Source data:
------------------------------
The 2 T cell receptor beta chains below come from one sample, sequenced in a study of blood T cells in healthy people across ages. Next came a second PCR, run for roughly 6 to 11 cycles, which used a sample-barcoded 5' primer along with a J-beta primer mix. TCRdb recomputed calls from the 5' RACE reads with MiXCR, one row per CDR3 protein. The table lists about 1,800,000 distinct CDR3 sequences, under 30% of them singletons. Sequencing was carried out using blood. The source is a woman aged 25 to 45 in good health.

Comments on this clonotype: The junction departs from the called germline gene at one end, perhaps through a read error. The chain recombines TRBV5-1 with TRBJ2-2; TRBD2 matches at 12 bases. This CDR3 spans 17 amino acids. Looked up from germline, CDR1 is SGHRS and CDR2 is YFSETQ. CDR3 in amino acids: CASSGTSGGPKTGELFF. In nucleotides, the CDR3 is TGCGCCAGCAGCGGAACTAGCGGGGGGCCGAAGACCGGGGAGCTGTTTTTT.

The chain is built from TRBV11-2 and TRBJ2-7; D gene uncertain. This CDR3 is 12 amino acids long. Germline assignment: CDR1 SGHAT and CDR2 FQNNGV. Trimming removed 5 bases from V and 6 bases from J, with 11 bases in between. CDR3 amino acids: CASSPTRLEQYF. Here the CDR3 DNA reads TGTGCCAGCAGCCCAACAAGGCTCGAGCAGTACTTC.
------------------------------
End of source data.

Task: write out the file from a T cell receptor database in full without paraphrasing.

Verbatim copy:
The 2 T cell receptor beta chains below come from one sample, sequenced in a study of blood T cells in healthy people across ages. Next came a second PCR, run for roughly 6 to 11 cycles, which used a sample-barcoded 5' primer along with a J-beta primer mix. TCRdb recomputed calls from the 5' RACE reads with MiXCR, one row per CDR3 protein. The table lists about 1,800,000 distinct CDR3 sequences, under 30% of them singletons. Sequencing was carried out using blood. The source is a woman aged 25 to 45 in good health.

Comments on this clonotype: The junction departs from the called germline gene at one end, perhaps through a read error. The chain recombines TRBV5-1 with TRBJ2-2; TRBD2 matches at 12 bases. This CDR3 spans 17 amino acids. Looked up from germline, CDR1 is SGHRS and CDR2 is YFSETQ. CDR3 in amino acids: CASSGTSGGPKTGELFF. In nucleotides, the CDR3 is TGCGCCAGCAGCGGAACTAGCGGGGGGCCGAAGACCGGGGAGCTGTTTTTT.

The chain is built from TRBV11-2 and TRBJ2-7; D gene uncertain. This CDR3 is 12 amino acids long. Germline assignment: CDR1 SGHAT and CDR2 FQNNGV. Trimming removed 5 bases from V and 6 bases from J, with 11 bases in between. CDR3 amino acids: CASSPTRLEQYF. Here the CDR3 DNA reads TGTGCCAGCAGCCCAACAAGGCTCGAGCAGTACTTC.